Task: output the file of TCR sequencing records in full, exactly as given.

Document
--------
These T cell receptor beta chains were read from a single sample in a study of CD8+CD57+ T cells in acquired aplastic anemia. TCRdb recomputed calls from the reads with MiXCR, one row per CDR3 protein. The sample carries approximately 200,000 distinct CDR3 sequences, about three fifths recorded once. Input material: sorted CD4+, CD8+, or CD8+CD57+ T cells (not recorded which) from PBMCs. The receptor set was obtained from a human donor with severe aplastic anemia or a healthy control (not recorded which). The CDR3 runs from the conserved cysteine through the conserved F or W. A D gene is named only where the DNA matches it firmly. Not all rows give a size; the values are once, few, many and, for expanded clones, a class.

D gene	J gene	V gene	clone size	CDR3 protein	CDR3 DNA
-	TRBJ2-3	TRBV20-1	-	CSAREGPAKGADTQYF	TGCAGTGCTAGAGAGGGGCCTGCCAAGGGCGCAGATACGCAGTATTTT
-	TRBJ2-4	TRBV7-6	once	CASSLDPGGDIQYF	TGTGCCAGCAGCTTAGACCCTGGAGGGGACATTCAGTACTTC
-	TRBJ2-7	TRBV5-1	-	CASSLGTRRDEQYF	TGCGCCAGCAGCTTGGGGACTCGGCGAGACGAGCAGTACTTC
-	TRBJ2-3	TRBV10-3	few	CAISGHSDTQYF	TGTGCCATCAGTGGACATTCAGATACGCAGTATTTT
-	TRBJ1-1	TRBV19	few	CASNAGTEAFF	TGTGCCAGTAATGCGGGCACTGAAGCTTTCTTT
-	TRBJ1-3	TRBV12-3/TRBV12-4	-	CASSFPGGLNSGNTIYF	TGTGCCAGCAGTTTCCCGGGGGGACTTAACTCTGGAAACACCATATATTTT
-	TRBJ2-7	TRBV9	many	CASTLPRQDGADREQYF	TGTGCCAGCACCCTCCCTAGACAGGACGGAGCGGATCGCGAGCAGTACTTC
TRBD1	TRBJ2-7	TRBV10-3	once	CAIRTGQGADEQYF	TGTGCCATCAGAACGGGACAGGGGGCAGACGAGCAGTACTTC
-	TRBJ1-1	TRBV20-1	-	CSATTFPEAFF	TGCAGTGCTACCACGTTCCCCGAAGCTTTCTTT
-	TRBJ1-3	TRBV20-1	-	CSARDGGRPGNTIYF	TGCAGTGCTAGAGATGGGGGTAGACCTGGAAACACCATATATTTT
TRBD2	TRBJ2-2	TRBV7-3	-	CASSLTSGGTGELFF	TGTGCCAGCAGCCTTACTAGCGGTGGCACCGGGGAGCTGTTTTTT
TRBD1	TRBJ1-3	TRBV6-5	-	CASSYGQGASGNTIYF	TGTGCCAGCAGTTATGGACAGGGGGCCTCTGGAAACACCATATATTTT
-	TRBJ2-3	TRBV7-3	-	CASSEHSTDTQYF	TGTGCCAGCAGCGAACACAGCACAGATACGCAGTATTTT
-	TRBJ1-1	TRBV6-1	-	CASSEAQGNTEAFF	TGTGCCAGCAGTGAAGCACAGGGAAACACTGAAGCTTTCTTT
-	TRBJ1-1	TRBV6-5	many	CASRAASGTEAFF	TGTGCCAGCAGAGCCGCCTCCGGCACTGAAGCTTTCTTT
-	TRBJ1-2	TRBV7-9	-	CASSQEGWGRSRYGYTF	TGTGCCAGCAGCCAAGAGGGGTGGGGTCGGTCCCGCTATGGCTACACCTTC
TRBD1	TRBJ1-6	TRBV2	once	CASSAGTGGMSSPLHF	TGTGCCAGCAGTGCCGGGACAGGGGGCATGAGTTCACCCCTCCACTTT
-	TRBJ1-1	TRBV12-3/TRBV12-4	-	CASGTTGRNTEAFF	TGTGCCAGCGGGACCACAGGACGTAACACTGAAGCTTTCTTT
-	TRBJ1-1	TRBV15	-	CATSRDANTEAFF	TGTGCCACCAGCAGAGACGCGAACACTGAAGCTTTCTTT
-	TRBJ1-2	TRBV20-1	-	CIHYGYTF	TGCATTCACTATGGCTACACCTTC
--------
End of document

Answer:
These T cell receptor beta chains were read from a single sample in a study of CD8+CD57+ T cells in acquired aplastic anemia. TCRdb recomputed calls from the reads with MiXCR, one row per CDR3 protein. The sample carries approximately 200,000 distinct CDR3 sequences, about three fifths recorded once. Input material: sorted CD4+, CD8+, or CD8+CD57+ T cells (not recorded which) from PBMCs. The receptor set was obtained from a human donor with severe aplastic anemia or a healthy control (not recorded which). The CDR3 runs from the conserved cysteine through the conserved F or W. A D gene is named only where the DNA matches it firmly. Not all rows give a size; the values are once, few, many and, for expanded clones, a class.

D gene	J gene	V gene	clone size	CDR3 protein	CDR3 DNA
-	TRBJ2-3	TRBV20-1	-	CSAREGPAKGADTQYF	TGCAGTGCTAGAGAGGGGCCTGCCAAGGGCGCAGATACGCAGTATTTT
-	TRBJ2-4	TRBV7-6	once	CASSLDPGGDIQYF	TGTGCCAGCAGCTTAGACCCTGGAGGGGACATTCAGTACTTC
-	TRBJ2-7	TRBV5-1	-	CASSLGTRRDEQYF	TGCGCCAGCAGCTTGGGGACTCGGCGAGACGAGCAGTACTTC
-	TRBJ2-3	TRBV10-3	few	CAISGHSDTQYF	TGTGCCATCAGTGGACATTCAGATACGCAGTATTTT
-	TRBJ1-1	TRBV19	few	CASNAGTEAFF	TGTGCCAGTAATGCGGGCACTGAAGCTTTCTTT
-	TRBJ1-3	TRBV12-3/TRBV12-4	-	CASSFPGGLNSGNTIYF	TGTGCCAGCAGTTTCCCGGGGGGACTTAACTCTGGAAACACCATATATTTT
-	TRBJ2-7	TRBV9	many	CASTLPRQDGADREQYF	TGTGCCAGCACCCTCCCTAGACAGGACGGAGCGGATCGCGAGCAGTACTTC
TRBD1	TRBJ2-7	TRBV10-3	once	CAIRTGQGADEQYF	TGTGCCATCAGAACGGGACAGGGGGCAGACGAGCAGTACTTC
-	TRBJ1-1	TRBV20-1	-	CSATTFPEAFF	TGCAGTGCTACCACGTTCCCCGAAGCTTTCTTT
-	TRBJ1-3	TRBV20-1	-	CSARDGGRPGNTIYF	TGCAGTGCTAGAGATGGGGGTAGACCTGGAAACACCATATATTTT
TRBD2	TRBJ2-2	TRBV7-3	-	CASSLTSGGTGELFF	TGTGCCAGCAGCCTTACTAGCGGTGGCACCGGGGAGCTGTTTTTT
TRBD1	TRBJ1-3	TRBV6-5	-	CASSYGQGASGNTIYF	TGTGCCAGCAGTTATGGACAGGGGGCCTCTGGAAACACCATATATTTT
-	TRBJ2-3	TRBV7-3	-	CASSEHSTDTQYF	TGTGCCAGCAGCGAACACAGCACAGATACGCAGTATTTT
-	TRBJ1-1	TRBV6-1	-	CASSEAQGNTEAFF	TGTGCCAGCAGTGAAGCACAGGGAAACACTGAAGCTTTCTTT
-	TRBJ1-1	TRBV6-5	many	CASRAASGTEAFF	TGTGCCAGCAGAGCCGCCTCCGGCACTGAAGCTTTCTTT
-	TRBJ1-2	TRBV7-9	-	CASSQEGWGRSRYGYTF	TGTGCCAGCAGCCAAGAGGGGTGGGGTCGGTCCCGCTATGGCTACACCTTC
TRBD1	TRBJ1-6	TRBV2	once	CASSAGTGGMSSPLHF	TGTGCCAGCAGTGCCGGGACAGGGGGCATGAGTTCACCCCTCCACTTT
-	TRBJ1-1	TRBV12-3/TRBV12-4	-	CASGTTGRNTEAFF	TGTGCCAGCGGGACCACAGGACGTAACACTGAAGCTTTCTTT
-	TRBJ1-1	TRBV15	-	CATSRDANTEAFF	TGTGCCACCAGCAGAGACGCGAACACTGAAGCTTTCTTT
-	TRBJ1-2	TRBV20-1	-	CIHYGYTF	TGCATTCACTATGGCTACACCTTC